According to Cameron and Kelly (1988), CdLS is a relatively common disorder, with an estimated prevalence of l in 10,000 births. Diagnosis of this syndrome is based on growth, mental retardation, microbrachycephaly, and hirsutism. Diagnosis is usually made by a specialist in genetics, after completing a thorough medical evaluation, including family history, physical examination, laboratory tests, x-rays, and chromosome analysis.

At this time there are no reliable biochemical or chromosome markers for identification (Hawley et al., 1985). However, the most current information from geneticists indicates the possibility that CdLS is caused by a faulty mutant gene, probably on chromosome 3 (Cornelia de Lange Syndrome Foundation, 1994). Children with CdLS can be born into any family. The syndrome does not discriminate according to race, age of parents, religion, or socio economic status (Cornelia de Lange Syndrome Foundation, 1994).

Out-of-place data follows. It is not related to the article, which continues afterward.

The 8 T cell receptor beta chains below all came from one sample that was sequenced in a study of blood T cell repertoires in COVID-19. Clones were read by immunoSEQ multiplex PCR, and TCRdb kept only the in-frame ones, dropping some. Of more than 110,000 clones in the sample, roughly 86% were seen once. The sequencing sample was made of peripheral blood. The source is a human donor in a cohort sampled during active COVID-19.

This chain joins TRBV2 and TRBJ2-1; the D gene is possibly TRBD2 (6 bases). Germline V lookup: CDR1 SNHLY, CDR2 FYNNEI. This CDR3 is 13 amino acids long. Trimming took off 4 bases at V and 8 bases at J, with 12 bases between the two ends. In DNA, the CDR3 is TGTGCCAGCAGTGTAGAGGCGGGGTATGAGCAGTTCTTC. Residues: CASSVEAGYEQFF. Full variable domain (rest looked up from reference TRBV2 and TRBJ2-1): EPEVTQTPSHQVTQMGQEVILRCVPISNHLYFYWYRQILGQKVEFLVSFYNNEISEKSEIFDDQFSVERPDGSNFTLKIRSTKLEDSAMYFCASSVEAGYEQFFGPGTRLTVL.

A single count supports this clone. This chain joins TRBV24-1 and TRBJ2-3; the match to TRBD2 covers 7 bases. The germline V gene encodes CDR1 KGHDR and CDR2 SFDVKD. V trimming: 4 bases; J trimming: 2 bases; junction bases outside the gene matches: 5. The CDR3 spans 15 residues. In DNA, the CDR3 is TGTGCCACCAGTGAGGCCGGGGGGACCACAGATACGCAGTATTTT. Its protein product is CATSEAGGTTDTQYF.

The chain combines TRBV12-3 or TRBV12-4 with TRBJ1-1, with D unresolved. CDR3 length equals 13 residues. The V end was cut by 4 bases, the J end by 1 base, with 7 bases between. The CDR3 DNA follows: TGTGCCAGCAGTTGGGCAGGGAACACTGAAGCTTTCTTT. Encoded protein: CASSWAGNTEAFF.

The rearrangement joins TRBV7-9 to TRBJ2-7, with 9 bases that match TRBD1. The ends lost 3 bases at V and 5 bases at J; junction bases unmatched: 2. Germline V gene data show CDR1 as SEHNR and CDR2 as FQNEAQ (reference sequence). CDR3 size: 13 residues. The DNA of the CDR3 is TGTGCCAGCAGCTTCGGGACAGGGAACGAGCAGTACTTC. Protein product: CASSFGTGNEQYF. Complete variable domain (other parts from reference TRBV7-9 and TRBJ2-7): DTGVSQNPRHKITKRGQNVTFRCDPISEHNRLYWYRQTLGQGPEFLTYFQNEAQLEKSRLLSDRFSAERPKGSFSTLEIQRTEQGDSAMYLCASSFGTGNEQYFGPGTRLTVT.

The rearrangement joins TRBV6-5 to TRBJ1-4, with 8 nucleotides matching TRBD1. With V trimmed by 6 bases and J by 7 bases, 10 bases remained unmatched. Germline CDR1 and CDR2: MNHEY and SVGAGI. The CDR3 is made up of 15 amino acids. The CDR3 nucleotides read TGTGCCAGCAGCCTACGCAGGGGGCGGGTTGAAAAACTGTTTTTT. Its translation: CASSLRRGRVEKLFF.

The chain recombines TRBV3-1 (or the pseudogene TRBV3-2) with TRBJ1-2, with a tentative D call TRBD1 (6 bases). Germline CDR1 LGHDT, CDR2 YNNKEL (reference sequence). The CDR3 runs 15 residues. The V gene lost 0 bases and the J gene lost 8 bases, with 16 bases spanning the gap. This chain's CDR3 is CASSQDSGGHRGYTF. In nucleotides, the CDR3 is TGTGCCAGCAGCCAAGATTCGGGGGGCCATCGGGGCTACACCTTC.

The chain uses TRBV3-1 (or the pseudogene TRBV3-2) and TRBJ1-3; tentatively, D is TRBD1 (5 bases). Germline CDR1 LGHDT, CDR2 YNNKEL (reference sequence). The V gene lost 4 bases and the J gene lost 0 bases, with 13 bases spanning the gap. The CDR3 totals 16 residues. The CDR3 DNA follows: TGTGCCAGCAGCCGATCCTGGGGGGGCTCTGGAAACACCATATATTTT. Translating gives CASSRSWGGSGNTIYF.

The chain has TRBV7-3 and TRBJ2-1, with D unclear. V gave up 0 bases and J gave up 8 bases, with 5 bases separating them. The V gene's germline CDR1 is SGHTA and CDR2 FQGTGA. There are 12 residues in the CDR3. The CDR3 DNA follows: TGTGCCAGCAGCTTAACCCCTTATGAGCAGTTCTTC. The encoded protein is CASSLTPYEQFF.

Cornelia de Lange Syndrome (CdLS) is a disorder causing a delay in physical, intellectual, and language development (CdLS Foundation, 1993). Indicators used by medical professionals to diagnosis CdLS according to the CdLS Foundation (1993) include:

* Birth weight and birth length. Average birth weights reported ranged from one pound, two ounces to ten pounds; average birth length was approximately 18 inches.

* Higher incidence of major upper limb malformation. Although it appeared babies born under five pounds seemed to have a "higher incidence of major upper limb malformations" and start walking at a later age, there was no scientific data to indicate babies with low birth weight were more profoundly affected. The reverse was also true in babies who weighed more than five pounds at birth. There was no firm evidence birth weight was the only indicator for a child's prognosis.